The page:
Bigger is not always better
Remember the theme song from 1980s sitcom Cheers? ”You wanna go where everybody knows your name.”
There’s something ultra-charming about shopping at a store where the staff address you by name and that’s pretty much the way traditional retail used to be in New Zealand.
It’s unlikely that today you, as a retailer, could be across your customers to that extent given the fast-moving retail scene. However, there are customer service lessons to be taken from the good old-fashioned days of the past.
Knowing your customers by name would rely on regular, repeat business. Loyalty is becoming harder to secure in a retail environment where choice and options are seemingly, infinite.
However, you can focus on, and make a commitment to offering, genuine and strong customer care-based service – offer customer attention and gain customer retention.
It is unlikely that will be able to compete with bigger retailers purely on price, however the experience of the unexpected can delight and give you a tangible point of difference.
Here’s some tips for retailers and retail staff – some perhaps old-fashioned manners that have been overlooked in the quest to make a dollar:
• Offer your name and find out theirs – while customers and retailers today are busy, the human connection is important and people like to be addressed by their name
• Say “thank you” and mean it – not just a cursory “thanks” called out as they leave. A genuine offer of thanks after a purchase (or even after a visit to your store without a purchase) can go a long way to determining whether that customer is likely to come back to your store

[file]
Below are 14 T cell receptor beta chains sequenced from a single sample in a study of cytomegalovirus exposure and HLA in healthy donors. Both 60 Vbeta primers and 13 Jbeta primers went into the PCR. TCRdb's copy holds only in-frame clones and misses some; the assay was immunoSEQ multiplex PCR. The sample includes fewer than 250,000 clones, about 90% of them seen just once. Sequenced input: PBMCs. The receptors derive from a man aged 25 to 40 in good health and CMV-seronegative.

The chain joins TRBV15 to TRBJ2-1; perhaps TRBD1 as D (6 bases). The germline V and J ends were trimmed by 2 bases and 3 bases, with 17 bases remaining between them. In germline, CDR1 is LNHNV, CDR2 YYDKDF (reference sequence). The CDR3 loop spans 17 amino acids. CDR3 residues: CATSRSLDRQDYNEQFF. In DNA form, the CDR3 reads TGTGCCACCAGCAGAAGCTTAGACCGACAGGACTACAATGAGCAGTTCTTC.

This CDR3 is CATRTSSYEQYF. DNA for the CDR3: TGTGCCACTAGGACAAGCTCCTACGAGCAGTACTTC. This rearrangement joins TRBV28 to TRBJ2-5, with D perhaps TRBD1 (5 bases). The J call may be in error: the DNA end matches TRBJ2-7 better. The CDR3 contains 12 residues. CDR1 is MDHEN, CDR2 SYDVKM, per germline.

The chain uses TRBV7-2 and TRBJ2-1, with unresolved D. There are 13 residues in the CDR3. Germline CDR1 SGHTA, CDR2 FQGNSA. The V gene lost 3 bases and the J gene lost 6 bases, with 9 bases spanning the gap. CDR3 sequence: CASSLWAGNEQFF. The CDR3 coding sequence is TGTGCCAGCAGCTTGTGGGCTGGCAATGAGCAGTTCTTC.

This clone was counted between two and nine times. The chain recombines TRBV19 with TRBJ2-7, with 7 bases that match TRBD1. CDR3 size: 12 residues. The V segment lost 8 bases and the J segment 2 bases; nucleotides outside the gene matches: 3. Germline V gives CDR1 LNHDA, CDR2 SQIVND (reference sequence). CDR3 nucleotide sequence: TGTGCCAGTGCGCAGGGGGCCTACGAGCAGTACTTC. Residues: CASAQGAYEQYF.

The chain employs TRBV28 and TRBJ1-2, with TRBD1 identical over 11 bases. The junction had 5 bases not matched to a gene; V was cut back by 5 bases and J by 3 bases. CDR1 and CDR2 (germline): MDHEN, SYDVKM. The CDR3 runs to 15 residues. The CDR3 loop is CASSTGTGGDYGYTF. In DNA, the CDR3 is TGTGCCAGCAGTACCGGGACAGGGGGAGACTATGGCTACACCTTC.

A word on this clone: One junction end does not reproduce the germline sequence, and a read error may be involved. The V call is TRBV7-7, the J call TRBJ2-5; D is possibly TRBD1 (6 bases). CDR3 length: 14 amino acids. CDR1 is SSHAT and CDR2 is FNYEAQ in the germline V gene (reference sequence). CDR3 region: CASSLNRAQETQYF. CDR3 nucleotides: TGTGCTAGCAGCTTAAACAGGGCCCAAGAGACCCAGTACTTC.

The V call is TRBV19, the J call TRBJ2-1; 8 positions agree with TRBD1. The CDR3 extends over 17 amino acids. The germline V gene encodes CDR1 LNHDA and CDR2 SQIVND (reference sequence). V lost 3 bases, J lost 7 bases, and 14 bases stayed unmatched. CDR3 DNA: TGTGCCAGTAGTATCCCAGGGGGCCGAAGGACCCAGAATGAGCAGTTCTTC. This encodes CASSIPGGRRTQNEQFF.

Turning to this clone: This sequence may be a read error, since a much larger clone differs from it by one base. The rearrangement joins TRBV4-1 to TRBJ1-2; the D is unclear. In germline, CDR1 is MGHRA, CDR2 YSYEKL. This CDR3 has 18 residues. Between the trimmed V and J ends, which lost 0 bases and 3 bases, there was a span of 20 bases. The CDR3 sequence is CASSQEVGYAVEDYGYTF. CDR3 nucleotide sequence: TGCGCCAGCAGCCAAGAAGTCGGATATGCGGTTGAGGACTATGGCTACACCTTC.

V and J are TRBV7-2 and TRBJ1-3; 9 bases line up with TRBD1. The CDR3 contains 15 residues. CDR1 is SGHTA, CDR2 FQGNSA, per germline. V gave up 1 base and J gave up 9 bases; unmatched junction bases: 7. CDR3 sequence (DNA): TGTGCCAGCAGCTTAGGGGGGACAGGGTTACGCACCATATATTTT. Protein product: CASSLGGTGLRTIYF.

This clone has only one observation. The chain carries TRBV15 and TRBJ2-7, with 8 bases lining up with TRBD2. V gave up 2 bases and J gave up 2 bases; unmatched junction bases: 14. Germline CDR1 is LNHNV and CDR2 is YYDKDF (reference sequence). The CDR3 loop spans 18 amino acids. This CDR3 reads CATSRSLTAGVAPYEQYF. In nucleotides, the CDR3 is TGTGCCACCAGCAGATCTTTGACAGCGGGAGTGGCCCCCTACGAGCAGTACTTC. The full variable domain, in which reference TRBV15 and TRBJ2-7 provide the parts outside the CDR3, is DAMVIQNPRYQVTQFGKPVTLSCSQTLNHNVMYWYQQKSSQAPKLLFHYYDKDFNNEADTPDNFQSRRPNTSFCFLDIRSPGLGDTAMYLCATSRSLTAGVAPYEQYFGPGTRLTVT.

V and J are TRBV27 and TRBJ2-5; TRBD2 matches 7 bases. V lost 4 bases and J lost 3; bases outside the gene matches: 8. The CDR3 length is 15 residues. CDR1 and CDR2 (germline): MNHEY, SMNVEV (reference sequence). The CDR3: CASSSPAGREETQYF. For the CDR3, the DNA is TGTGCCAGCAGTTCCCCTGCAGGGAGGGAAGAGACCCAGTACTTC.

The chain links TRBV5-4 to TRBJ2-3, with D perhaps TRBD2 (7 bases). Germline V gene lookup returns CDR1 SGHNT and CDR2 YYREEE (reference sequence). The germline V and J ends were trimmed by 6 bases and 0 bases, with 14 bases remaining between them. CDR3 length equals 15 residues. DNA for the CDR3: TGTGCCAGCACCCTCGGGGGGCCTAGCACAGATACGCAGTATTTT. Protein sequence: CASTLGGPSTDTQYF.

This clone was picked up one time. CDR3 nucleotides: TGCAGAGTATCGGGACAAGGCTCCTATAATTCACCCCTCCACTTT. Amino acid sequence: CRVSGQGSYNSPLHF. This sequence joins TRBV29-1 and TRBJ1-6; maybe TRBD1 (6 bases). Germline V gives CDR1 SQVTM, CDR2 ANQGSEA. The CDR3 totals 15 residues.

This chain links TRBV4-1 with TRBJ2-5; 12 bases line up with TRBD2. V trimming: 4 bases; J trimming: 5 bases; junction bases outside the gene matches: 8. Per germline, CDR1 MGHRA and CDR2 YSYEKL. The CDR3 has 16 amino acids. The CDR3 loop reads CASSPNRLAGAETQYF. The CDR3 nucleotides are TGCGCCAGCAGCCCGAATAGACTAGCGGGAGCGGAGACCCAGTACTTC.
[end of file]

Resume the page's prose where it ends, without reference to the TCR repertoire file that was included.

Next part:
• A “thank you” could also be by way of an added-value service – a discount voucher for next time, a bonus if they refer a friend to your store, an extra something added to their package, a free coffee at a neighbouring business
• Be aware of things that could make a customer’s shopping experience easier or more pleasant while in your store – an offer for them to pop their other shopping down somewhere safe while they browse, distract and engage with their children, take their wet umbrella so they have a free hand, make sure your store is easily-navigable to encourage browsing
• Provide seating to enable less mobile (or tired) shoppers to stop awhile and feel welcome
• Offer to help take shopping to their car (if you have staff to cover for you), allow them to leave their packages with you while they shop elsewhere , ask if they’d prefer to leave the packaging with you to recycle, always ask if you could gift wrap an item, offer genuine compliments or helpful suggestions without judgment
• Take the time to concentrate on individual customers and make them feel valued rather than seeing them and their purchase as just another transaction
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